a) "People Of Earth"
A sitcom about people who believe in alien abductions could go in a lot of directions, most of them not very promising, but I've really enjoyed the first 4 episodes of "People Of Earth." It kinda splits the difference between being an empathetic look at the personal problems of people who are obsessed with aliens and a wacky show about real aliens by taking this weird psychological, ambiguous approach on whether Wyatt Cenac's actually been visited or is just falling into the obsession himself. I don't know how long they can keep delving into both directions and keep it funny and interesting, but so far it's pretty good.
b) "Last Squad Standing"
This is a goofy reality show on Oxygen where three groups of friends live in a house together and jump through hoops to be the best 'squad' that wins a cash prize. I mainly watched the first episode because one of the groups is from Baltimore, and includes the pretty good local rapper Starrz, but the whole thing is really really stupid even by reality TV standards.
c) "Chewing Gum"
This British show is very entertaining and driven by a big personality, in some ways it reminds me of two other recent shows, "Fleabag" and "Insecure," that I look more. But that's not to say "Chewing Gum" is bad, it's pretty charming, but after a couple episodes I haven't really found myself hooked yet.
d) "Good Girls Revolt"
"Good Girls Revolt" is based on a book about women working at Newsweek in the '60s, but for whatever reason there's a weird mix of real and fictionalized details in the show -- the magazine is 'News of the Week' and some names have been changed, but some of the characters are real people, including Nora Ephron, who's played by Mamie Gummer (Meryl Streep's daughter). I like the cast, but I dunno, something about the writing and the production values, it just doesn't really feel like it captures the era that well, and other shows like "Mad Men" and "Masters of Sex" have already tackled sexism in the '60s in prestige TV pretty recently so it doesn't feel particularly fresh or novel.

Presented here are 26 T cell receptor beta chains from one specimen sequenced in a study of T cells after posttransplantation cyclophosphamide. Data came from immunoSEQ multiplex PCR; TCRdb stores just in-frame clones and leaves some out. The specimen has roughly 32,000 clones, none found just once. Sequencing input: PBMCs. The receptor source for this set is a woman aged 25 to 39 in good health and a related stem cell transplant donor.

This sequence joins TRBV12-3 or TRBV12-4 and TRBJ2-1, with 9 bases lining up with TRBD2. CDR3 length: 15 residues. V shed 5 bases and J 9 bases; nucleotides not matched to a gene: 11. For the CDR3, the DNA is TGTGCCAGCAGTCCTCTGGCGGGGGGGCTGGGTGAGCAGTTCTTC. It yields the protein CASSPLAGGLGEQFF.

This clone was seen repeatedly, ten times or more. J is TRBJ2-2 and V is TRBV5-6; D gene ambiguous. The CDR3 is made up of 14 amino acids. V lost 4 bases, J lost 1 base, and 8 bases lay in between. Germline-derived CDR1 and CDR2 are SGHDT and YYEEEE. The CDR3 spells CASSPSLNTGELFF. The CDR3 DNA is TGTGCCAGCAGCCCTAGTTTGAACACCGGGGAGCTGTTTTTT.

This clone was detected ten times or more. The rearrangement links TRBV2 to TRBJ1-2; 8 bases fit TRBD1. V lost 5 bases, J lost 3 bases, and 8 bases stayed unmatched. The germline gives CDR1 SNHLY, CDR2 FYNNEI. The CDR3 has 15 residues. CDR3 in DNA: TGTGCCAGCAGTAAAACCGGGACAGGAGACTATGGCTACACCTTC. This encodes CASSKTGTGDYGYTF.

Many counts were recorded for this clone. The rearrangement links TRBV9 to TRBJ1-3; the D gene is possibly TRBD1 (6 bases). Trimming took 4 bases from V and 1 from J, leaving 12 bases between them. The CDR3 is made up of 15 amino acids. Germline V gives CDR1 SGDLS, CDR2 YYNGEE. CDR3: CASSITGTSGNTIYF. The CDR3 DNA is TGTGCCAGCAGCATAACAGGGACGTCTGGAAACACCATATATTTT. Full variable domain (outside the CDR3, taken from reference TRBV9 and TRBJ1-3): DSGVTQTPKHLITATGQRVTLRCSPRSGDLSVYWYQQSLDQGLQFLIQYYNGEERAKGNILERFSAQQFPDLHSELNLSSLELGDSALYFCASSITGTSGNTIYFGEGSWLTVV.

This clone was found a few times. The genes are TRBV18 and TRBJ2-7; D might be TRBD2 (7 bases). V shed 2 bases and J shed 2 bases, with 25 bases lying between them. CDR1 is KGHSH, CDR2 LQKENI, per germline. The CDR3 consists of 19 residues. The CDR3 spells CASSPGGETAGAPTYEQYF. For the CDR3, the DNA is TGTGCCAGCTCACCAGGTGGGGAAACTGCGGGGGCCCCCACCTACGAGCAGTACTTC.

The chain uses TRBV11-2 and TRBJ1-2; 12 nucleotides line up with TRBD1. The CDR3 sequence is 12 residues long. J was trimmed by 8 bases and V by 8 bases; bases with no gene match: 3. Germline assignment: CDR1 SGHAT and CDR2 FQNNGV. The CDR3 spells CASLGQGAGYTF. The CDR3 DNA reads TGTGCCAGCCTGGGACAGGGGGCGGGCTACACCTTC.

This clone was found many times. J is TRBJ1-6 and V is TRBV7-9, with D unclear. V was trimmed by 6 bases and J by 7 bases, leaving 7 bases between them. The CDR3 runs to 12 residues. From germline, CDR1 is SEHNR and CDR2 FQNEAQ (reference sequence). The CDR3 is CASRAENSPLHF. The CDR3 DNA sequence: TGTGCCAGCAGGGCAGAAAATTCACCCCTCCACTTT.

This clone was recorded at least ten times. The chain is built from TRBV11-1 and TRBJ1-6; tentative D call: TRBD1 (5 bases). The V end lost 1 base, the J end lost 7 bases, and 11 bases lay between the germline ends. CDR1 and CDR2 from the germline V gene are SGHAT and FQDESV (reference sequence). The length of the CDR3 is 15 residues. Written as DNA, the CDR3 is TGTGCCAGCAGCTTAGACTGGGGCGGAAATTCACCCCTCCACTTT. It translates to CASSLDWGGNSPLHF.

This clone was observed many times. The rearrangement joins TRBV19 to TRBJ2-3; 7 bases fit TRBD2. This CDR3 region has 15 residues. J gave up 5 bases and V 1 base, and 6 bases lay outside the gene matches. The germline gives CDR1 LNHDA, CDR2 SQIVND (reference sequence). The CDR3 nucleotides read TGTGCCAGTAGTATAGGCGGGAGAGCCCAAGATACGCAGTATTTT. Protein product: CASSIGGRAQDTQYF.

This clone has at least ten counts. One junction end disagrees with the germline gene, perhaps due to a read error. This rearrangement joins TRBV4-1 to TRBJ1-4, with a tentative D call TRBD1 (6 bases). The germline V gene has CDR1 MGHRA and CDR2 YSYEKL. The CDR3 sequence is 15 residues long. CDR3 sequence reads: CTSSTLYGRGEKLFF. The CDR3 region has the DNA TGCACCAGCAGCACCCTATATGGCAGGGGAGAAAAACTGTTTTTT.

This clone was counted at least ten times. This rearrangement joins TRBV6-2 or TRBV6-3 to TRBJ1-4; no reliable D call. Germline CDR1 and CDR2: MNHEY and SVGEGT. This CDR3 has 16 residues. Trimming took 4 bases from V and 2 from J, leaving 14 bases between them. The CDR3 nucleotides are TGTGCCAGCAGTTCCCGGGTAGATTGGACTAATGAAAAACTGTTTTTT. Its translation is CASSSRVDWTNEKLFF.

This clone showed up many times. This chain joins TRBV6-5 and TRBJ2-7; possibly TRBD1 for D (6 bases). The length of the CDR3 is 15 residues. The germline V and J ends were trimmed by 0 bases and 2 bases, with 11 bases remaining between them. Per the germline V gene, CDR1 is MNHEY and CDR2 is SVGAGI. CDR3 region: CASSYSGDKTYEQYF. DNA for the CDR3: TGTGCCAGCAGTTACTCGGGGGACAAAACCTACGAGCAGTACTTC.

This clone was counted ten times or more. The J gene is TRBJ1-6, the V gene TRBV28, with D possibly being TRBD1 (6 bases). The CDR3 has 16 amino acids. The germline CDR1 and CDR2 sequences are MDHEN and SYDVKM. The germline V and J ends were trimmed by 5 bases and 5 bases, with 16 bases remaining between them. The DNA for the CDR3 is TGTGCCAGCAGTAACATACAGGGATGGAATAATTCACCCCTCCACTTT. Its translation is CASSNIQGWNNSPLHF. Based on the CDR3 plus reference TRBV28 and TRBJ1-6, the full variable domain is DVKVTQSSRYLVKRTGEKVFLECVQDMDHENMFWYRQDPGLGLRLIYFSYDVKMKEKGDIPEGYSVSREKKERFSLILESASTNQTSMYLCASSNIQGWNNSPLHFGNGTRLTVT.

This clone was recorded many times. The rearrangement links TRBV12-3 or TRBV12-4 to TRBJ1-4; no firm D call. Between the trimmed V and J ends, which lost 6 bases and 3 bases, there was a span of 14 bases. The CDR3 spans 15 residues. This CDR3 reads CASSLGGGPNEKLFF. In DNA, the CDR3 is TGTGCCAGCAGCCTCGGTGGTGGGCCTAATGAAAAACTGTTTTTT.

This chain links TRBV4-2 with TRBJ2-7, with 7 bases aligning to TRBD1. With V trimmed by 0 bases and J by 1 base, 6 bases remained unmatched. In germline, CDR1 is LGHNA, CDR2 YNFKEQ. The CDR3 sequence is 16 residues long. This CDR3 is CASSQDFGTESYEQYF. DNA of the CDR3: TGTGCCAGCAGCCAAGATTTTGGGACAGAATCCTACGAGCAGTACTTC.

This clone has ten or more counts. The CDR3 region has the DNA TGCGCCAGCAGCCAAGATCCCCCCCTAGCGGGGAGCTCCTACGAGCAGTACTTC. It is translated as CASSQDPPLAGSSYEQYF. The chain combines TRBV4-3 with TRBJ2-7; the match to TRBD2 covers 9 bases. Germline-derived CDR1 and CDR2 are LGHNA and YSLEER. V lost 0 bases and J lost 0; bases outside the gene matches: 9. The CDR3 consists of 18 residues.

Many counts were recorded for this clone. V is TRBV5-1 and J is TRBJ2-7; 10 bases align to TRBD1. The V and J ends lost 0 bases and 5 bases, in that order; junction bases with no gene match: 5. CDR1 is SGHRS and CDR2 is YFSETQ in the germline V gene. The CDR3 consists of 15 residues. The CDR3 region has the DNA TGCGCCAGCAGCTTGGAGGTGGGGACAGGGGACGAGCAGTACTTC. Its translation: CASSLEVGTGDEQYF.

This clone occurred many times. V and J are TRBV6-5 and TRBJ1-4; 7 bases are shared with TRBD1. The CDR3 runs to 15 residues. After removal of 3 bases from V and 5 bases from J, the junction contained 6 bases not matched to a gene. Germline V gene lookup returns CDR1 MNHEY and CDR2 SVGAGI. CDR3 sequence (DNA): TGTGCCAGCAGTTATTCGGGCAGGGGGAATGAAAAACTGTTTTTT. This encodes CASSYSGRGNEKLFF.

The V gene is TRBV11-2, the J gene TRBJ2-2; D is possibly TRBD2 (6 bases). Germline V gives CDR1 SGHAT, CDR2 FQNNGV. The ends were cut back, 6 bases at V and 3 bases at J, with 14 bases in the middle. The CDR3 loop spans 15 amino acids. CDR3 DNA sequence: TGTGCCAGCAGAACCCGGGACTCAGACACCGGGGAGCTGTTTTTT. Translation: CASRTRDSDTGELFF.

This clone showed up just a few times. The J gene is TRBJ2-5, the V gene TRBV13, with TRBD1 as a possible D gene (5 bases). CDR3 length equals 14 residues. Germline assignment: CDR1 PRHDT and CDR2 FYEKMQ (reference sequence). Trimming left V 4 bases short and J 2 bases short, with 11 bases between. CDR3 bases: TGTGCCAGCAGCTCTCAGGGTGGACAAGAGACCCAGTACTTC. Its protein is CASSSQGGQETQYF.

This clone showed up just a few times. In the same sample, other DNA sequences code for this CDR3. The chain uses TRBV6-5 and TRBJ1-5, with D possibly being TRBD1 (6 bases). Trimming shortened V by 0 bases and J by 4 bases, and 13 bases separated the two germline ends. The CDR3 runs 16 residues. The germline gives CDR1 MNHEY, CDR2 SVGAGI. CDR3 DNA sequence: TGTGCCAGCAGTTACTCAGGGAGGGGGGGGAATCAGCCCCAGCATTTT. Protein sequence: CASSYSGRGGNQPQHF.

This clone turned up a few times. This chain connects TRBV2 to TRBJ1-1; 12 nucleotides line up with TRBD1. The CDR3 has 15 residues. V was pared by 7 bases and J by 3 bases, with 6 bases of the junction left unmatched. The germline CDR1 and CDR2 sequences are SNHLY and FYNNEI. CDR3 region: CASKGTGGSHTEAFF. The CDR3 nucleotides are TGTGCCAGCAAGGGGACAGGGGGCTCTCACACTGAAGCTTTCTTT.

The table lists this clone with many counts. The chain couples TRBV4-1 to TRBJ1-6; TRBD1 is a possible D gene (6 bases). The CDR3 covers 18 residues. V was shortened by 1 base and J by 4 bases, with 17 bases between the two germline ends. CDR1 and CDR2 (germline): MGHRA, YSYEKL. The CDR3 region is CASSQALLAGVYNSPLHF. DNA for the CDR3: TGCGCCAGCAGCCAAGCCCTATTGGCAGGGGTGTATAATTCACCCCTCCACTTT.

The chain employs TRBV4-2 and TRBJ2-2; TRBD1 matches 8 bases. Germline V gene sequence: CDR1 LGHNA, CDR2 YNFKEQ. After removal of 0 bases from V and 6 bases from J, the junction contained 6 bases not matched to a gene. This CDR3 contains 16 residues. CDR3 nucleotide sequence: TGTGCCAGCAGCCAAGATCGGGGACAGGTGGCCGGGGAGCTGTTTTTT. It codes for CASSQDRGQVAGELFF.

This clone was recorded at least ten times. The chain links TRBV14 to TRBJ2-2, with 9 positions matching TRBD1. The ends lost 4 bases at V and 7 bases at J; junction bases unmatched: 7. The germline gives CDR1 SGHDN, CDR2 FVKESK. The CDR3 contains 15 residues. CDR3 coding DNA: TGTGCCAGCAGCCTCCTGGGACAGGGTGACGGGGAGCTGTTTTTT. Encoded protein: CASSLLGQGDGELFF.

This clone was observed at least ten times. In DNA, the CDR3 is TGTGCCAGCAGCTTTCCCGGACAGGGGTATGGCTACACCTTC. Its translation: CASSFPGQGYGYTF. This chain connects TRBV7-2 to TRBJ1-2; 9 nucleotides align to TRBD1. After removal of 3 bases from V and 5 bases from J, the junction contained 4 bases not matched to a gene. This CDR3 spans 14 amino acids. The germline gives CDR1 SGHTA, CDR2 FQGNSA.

e) "The Great Indoors"
I saw Joel McHale on Colbert recently promoting this show, and they joked about how "Community" always lost in the ratings to CBS shows and how he kind of went 'if you can't beat 'em, join 'em' and went and did a CBS sitcom. And it really is just the cheesiest, hackiest formulaic generational divid laugh track comedy, where McHale is the snarky Gen X guy versus a bunch of soft coddled millennials, including one played by the McLovin kid. It's really sad that McHale felt like he needed to go do a show like this, while his "Community" co-stars are off doing more interesting shows for FX and Netflix.
There's ostensibly nothing wrong with Billy Bob Thornton's performance in "Goliath," but I think I'd like the show more with a different lead. The show has enough of a 'white male prestige drama antihero' vibe as it is, but whenever I see Thornton play a sexy cynical badass in something like this or Pushing Tin I just get the sense that that's how the guy really sees himself. I'm only 2 episodes in, and the 2nd episode featured the now incredibly cliche "shocking" scene where a character is abruptly hit by a car. Still, I really like the ensemble (particularly Molly Parker, Tania Raymonde, and Dwight Yoakam), and I'm intrigued by the story, which reminds me enough of better shows ("Terriers," "The Night Of") to keep me watching.
This SyFy show is about a family fleeing some kind of mysterious unexplained apocalypse, and what's most interesting about it is that so far there are no real rules. There's crazy weather phenomena, people acting possessed, fucking dragons flying through the sky, such a huge variety of weird shit happening that you really just don't know what will happen next. That set, the visual effects are just okay and I don't really care about the characters, so I'm not too hooked, I think my wife is into this show more than I am.
Much like "Bull" is based on Dr. Phil's old job, this show is based on the life of someone who works in TV, a cable news producer, and it just feels like networks are dredging up whatever they can turn into a formulaic sexy drama. Kate Jenning Grant has a lot of fun in the show camping it up as this glamorous conceited TV host who hangs out with Puff Daddy, but the protagonist is her earnest producer played by Piper Perabo, so the show is kind of a drag, I'd enjoy it more if it was about Grant and let the show biz satire aspect of the show have a little more teeth.